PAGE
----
We’ve all heard about them… the dreaded “freshman 15!”   Good old dorm food where the only choices that taste good to you seem to be those with high fat and carbohydrate content.  A huge stash of of high calorie snacks only an arm’s reach away in your dorm room.  Late night delivery pizza or runs to the sub shop with your new found friends.  Beer!

It all adds up pretty quickly and many a parent has been shocked at semester break to see that their kid’s cheeks are a little bit fuller and their jeans a bit tighter.

c@c_whole_you_blog_neuromaturation

While most students face the challenge of avoiding the “freshman 15”, the task can be particularly daunting for the college student with ADHD.  They struggle to get up and out of bed in the morning, often at the last minute, skipping breakfast and making it to class just in the nick of time.  Lunch can also be a catch as catch can experience…something always gets in the way… too little time between classes, last minute cramming for a test, frisbee with friends, flirting with that cute guy from English class.  The brain interprets these  day long fasts as starvation and in response it slows down the metabolic rate so that even if they eat the normal number of calories for dinner (which rarely happens) all the extra calories are sent to the fat cells to prepare for starvation again tomorrow.  This is how eating less can actually contribute to weight gain!

ADHD individuals notoriously make poor food choices, eat impulsively and fail to exert portion control, and choose high calorie drinks when they are thirsty.  These unhealthy eating habits are even more likely to occur when Mom is no longer around to set limits and nag!  These concerns are magnified when the student moves out of the dorm and into an apartment.  Many don’t have much of an idea of how to prepare healthy meals so they don’t go grocery shopping with a meal plan in mind and instead rely on prepared food or frozen dinners that are often calorically dense!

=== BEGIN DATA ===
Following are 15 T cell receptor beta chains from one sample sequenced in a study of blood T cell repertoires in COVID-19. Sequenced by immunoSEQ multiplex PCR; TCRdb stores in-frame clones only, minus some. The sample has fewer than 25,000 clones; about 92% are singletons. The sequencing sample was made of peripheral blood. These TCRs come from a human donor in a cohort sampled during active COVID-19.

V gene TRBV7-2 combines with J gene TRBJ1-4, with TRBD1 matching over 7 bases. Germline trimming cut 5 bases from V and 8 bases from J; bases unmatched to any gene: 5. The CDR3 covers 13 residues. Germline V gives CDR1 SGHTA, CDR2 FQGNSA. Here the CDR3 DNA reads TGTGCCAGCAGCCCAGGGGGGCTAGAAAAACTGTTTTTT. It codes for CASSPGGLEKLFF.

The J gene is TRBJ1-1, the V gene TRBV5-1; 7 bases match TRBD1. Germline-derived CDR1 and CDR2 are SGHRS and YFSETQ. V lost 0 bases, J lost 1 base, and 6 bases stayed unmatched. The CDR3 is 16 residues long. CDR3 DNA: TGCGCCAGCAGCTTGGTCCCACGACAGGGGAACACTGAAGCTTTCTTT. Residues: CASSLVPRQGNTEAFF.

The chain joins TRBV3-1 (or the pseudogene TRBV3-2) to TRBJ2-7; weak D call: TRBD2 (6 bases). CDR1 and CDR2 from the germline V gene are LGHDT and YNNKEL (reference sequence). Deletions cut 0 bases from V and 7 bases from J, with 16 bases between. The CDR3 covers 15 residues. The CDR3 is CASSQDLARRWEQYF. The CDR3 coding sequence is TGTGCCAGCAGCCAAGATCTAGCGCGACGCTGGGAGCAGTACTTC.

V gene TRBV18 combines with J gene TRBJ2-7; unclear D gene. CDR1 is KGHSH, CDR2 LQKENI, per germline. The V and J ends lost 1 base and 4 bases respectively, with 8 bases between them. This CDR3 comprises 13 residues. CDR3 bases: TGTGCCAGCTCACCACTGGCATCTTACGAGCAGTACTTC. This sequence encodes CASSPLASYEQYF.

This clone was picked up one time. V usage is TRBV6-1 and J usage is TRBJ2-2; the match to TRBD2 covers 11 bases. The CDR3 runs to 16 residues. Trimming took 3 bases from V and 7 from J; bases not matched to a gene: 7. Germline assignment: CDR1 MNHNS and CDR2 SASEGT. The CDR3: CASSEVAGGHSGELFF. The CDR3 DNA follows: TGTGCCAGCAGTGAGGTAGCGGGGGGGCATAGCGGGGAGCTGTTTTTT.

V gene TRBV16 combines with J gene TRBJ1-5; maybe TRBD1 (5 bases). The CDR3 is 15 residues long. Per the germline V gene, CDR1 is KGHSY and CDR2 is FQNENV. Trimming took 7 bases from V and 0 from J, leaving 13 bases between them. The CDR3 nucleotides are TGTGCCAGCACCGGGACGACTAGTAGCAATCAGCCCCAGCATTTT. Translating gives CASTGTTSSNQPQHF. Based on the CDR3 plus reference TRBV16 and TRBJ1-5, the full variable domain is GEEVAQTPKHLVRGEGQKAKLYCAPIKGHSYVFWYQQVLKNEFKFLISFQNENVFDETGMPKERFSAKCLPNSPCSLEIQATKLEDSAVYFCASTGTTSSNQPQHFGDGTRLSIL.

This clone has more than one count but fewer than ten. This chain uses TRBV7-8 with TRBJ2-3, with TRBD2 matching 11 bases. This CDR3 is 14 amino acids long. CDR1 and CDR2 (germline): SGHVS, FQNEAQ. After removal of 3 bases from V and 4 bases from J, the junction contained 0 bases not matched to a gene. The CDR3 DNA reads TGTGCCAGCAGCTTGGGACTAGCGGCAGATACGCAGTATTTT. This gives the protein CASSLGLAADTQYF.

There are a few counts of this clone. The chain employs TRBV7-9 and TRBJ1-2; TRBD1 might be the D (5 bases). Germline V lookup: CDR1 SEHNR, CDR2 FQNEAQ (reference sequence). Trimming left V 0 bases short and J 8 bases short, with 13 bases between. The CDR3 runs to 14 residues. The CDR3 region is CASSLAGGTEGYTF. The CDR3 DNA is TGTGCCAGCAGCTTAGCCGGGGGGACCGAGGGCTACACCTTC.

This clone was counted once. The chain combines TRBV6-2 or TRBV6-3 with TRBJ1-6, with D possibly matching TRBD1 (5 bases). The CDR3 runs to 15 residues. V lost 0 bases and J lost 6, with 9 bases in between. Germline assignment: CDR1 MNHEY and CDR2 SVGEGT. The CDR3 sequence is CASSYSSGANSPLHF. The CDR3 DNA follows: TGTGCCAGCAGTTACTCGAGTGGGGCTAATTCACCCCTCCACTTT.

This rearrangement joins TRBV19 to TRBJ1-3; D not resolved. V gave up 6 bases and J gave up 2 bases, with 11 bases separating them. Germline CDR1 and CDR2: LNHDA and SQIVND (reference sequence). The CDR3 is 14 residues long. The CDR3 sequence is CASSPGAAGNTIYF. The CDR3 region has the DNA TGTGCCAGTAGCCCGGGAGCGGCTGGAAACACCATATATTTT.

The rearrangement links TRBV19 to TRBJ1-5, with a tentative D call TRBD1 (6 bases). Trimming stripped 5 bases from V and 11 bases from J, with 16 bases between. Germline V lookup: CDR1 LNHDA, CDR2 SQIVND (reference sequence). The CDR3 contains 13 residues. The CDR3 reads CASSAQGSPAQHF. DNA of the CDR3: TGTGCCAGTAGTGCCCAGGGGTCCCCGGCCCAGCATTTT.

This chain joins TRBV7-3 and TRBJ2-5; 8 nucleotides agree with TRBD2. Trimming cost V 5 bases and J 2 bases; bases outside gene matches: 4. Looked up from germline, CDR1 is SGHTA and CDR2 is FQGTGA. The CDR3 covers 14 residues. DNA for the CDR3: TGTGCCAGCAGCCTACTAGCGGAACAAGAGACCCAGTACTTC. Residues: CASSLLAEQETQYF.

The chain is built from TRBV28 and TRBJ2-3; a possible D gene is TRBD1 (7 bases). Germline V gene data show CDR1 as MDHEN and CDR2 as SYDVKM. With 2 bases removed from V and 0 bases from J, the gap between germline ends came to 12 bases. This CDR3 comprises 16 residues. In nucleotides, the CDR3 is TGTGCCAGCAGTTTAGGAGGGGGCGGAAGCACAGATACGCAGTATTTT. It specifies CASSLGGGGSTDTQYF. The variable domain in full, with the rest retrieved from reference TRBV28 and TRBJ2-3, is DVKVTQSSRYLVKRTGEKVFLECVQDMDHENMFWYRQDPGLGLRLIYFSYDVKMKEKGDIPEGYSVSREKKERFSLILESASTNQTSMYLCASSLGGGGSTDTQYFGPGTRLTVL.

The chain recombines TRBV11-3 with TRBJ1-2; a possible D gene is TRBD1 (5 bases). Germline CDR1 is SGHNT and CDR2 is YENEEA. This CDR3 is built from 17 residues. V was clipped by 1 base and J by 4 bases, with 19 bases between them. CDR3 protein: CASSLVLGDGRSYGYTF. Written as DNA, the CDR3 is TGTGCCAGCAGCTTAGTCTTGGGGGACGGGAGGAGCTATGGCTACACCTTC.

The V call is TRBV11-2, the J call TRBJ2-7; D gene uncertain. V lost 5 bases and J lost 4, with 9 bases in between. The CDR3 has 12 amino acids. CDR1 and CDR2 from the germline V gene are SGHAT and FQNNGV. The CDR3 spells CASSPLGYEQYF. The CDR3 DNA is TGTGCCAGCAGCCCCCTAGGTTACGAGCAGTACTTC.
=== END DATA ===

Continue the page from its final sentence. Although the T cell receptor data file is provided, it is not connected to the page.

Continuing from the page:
Despite the best intentions, it’s hard to get to the fitness center for a workout and structured sports are gone for most.  Some colleges still mandate a physical education course or two for graduation but many don’t.  Free time is usually spent hanging out with friends playing video games and eating chips.

As the stresses mount during the semester,  many ADHD students turn to food as a self medicating coping strategy to either enhance their focus or to reduce their anxiety or depression.  One candy bar may do the trick for 20 minutes but then there is the crash and a need to “dose up” again!

This is all laid on a backdrop of an increasing awareness we have that ADHD is a significant contributor to the obesity epidemic.  While it may seem counterintuitive, we now know that “hyperactive” kids are at high risk for being overweight as adults.  Studies have shown that more than 40% of adults participating in weight management clinics have unrecognized or untreated ADHD!  In our experience, leaving home and heading off to college is the first step down the road to a lifetime struggle weight management.

For many, the slow steady progression toward obesity and all its challenges and risks begins with the “freshmen 15″…we all know that once it’s on it’s really hard to get off!

It doesn’t have to be this way…with a comprehensive success plan including a structured schedule for study time, a healthy daily routine for eating, exercise, sleep, and relaxation, targeted accommodations, and compliance with a proper medication regimen along with ongoing support from an experienced professional, ADHD students can experience success in the classroom AND in the other spheres of life!

Confidence@College means taking advantage of enriching experiences and relationships in order to acquire the tools, skills, and the habits to succeed at work, at home, and in health for a lifetime.  Call us today and set up a Discovery session so we can begin helping your child chart a personalized course for life success!

P.S.  If you’re not a college student but a parent with ADHD (or who thinks you may be) who can relate to these issues and struggles with weight management, there is help for you, too.  Contact the Being Well Center and ask about getting involved with our TRANSforming U Program.  Let us help you become a healthier U!